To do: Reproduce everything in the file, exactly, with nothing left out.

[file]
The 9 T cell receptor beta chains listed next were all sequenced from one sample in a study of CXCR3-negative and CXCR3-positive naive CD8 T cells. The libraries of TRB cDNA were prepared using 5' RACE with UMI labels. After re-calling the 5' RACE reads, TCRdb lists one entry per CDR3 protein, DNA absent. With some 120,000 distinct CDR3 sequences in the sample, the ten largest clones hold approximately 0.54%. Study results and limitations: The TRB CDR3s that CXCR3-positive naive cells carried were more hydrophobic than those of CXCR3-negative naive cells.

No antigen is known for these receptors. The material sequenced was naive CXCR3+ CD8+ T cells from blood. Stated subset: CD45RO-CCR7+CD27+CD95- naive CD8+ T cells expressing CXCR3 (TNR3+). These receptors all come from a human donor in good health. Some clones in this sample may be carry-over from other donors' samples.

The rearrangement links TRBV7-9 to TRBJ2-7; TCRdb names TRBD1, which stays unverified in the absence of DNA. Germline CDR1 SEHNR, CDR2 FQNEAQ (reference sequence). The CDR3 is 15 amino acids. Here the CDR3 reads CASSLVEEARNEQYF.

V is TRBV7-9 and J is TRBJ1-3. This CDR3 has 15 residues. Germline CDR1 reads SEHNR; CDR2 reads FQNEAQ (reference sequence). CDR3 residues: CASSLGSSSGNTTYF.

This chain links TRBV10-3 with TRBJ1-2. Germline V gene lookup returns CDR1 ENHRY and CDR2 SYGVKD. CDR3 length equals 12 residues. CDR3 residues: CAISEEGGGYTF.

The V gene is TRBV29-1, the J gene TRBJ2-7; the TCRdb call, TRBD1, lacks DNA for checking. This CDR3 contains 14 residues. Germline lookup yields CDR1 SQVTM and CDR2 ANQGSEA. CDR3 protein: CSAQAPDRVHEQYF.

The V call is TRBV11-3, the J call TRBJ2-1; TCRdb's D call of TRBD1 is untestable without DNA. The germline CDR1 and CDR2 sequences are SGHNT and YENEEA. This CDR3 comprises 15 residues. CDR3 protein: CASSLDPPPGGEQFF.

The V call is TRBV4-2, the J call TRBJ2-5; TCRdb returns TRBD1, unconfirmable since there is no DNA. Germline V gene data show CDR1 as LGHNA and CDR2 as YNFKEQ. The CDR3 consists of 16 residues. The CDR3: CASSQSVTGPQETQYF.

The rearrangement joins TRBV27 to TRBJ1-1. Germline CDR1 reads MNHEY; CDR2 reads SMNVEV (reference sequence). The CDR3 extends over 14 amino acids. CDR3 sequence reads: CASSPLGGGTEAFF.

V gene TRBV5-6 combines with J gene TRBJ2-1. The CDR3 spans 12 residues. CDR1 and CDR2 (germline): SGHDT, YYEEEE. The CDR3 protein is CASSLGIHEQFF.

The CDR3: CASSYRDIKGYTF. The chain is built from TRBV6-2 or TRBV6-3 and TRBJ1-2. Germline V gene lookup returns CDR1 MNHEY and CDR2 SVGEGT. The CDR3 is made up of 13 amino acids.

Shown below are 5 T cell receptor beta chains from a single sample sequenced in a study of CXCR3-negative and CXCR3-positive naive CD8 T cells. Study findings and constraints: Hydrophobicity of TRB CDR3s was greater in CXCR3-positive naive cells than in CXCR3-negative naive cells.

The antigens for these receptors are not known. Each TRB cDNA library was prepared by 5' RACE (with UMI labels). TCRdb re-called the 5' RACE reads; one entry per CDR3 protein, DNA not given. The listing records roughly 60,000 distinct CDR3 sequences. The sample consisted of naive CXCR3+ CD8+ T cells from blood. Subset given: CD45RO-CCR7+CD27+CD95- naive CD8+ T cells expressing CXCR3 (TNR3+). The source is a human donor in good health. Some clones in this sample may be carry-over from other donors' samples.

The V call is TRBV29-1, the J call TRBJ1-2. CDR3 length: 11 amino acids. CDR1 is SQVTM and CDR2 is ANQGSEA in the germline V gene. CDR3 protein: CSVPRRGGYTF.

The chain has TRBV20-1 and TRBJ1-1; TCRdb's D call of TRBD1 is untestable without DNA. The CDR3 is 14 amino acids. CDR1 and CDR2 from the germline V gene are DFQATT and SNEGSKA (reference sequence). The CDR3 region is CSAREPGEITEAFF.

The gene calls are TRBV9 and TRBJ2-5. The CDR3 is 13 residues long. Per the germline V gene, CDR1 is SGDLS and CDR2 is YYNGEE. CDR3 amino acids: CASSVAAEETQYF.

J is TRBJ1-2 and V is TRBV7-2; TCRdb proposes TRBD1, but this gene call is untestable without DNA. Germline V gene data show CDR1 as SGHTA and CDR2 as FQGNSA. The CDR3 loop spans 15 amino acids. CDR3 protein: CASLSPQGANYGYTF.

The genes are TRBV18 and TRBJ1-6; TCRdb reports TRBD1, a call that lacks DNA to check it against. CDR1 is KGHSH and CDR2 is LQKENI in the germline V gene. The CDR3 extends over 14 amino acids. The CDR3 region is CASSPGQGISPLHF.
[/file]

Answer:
The 9 T cell receptor beta chains listed next were all sequenced from one sample in a study of CXCR3-negative and CXCR3-positive naive CD8 T cells. The libraries of TRB cDNA were prepared using 5' RACE with UMI labels. After re-calling the 5' RACE reads, TCRdb lists one entry per CDR3 protein, DNA absent. With some 120,000 distinct CDR3 sequences in the sample, the ten largest clones hold approximately 0.54%. Study results and limitations: The TRB CDR3s that CXCR3-positive naive cells carried were more hydrophobic than those of CXCR3-negative naive cells.

No antigen is known for these receptors. The material sequenced was naive CXCR3+ CD8+ T cells from blood. Stated subset: CD45RO-CCR7+CD27+CD95- naive CD8+ T cells expressing CXCR3 (TNR3+). These receptors all come from a human donor in good health. Some clones in this sample may be carry-over from other donors' samples.

The rearrangement links TRBV7-9 to TRBJ2-7; TCRdb names TRBD1, which stays unverified in the absence of DNA. Germline CDR1 SEHNR, CDR2 FQNEAQ (reference sequence). The CDR3 is 15 amino acids. Here the CDR3 reads CASSLVEEARNEQYF.

V is TRBV7-9 and J is TRBJ1-3. This CDR3 has 15 residues. Germline CDR1 reads SEHNR; CDR2 reads FQNEAQ (reference sequence). CDR3 residues: CASSLGSSSGNTTYF.

This chain links TRBV10-3 with TRBJ1-2. Germline V gene lookup returns CDR1 ENHRY and CDR2 SYGVKD. CDR3 length equals 12 residues. CDR3 residues: CAISEEGGGYTF.

The V gene is TRBV29-1, the J gene TRBJ2-7; the TCRdb call, TRBD1, lacks DNA for checking. This CDR3 contains 14 residues. Germline lookup yields CDR1 SQVTM and CDR2 ANQGSEA. CDR3 protein: CSAQAPDRVHEQYF.

The V call is TRBV11-3, the J call TRBJ2-1; TCRdb's D call of TRBD1 is untestable without DNA. The germline CDR1 and CDR2 sequences are SGHNT and YENEEA. This CDR3 comprises 15 residues. CDR3 protein: CASSLDPPPGGEQFF.

The V call is TRBV4-2, the J call TRBJ2-5; TCRdb returns TRBD1, unconfirmable since there is no DNA. Germline V gene data show CDR1 as LGHNA and CDR2 as YNFKEQ. The CDR3 consists of 16 residues. The CDR3: CASSQSVTGPQETQYF.

The rearrangement joins TRBV27 to TRBJ1-1. Germline CDR1 reads MNHEY; CDR2 reads SMNVEV (reference sequence). The CDR3 extends over 14 amino acids. CDR3 sequence reads: CASSPLGGGTEAFF.

V gene TRBV5-6 combines with J gene TRBJ2-1. The CDR3 spans 12 residues. CDR1 and CDR2 (germline): SGHDT, YYEEEE. The CDR3 protein is CASSLGIHEQFF.

The CDR3: CASSYRDIKGYTF. The chain is built from TRBV6-2 or TRBV6-3 and TRBJ1-2. Germline V gene lookup returns CDR1 MNHEY and CDR2 SVGEGT. The CDR3 is made up of 13 amino acids.

Shown below are 5 T cell receptor beta chains from a single sample sequenced in a study of CXCR3-negative and CXCR3-positive naive CD8 T cells. Study findings and constraints: Hydrophobicity of TRB CDR3s was greater in CXCR3-positive naive cells than in CXCR3-negative naive cells.

The antigens for these receptors are not known. Each TRB cDNA library was prepared by 5' RACE (with UMI labels). TCRdb re-called the 5' RACE reads; one entry per CDR3 protein, DNA not given. The listing records roughly 60,000 distinct CDR3 sequences. The sample consisted of naive CXCR3+ CD8+ T cells from blood. Subset given: CD45RO-CCR7+CD27+CD95- naive CD8+ T cells expressing CXCR3 (TNR3+). The source is a human donor in good health. Some clones in this sample may be carry-over from other donors' samples.

The V call is TRBV29-1, the J call TRBJ1-2. CDR3 length: 11 amino acids. CDR1 is SQVTM and CDR2 is ANQGSEA in the germline V gene. CDR3 protein: CSVPRRGGYTF.

The chain has TRBV20-1 and TRBJ1-1; TCRdb's D call of TRBD1 is untestable without DNA. The CDR3 is 14 amino acids. CDR1 and CDR2 from the germline V gene are DFQATT and SNEGSKA (reference sequence). The CDR3 region is CSAREPGEITEAFF.

The gene calls are TRBV9 and TRBJ2-5. The CDR3 is 13 residues long. Per the germline V gene, CDR1 is SGDLS and CDR2 is YYNGEE. CDR3 amino acids: CASSVAAEETQYF.

J is TRBJ1-2 and V is TRBV7-2; TCRdb proposes TRBD1, but this gene call is untestable without DNA. Germline V gene data show CDR1 as SGHTA and CDR2 as FQGNSA. The CDR3 loop spans 15 amino acids. CDR3 protein: CASLSPQGANYGYTF.

The genes are TRBV18 and TRBJ1-6; TCRdb reports TRBD1, a call that lacks DNA to check it against. CDR1 is KGHSH and CDR2 is LQKENI in the germline V gene. The CDR3 extends over 14 amino acids. The CDR3 region is CASSPGQGISPLHF.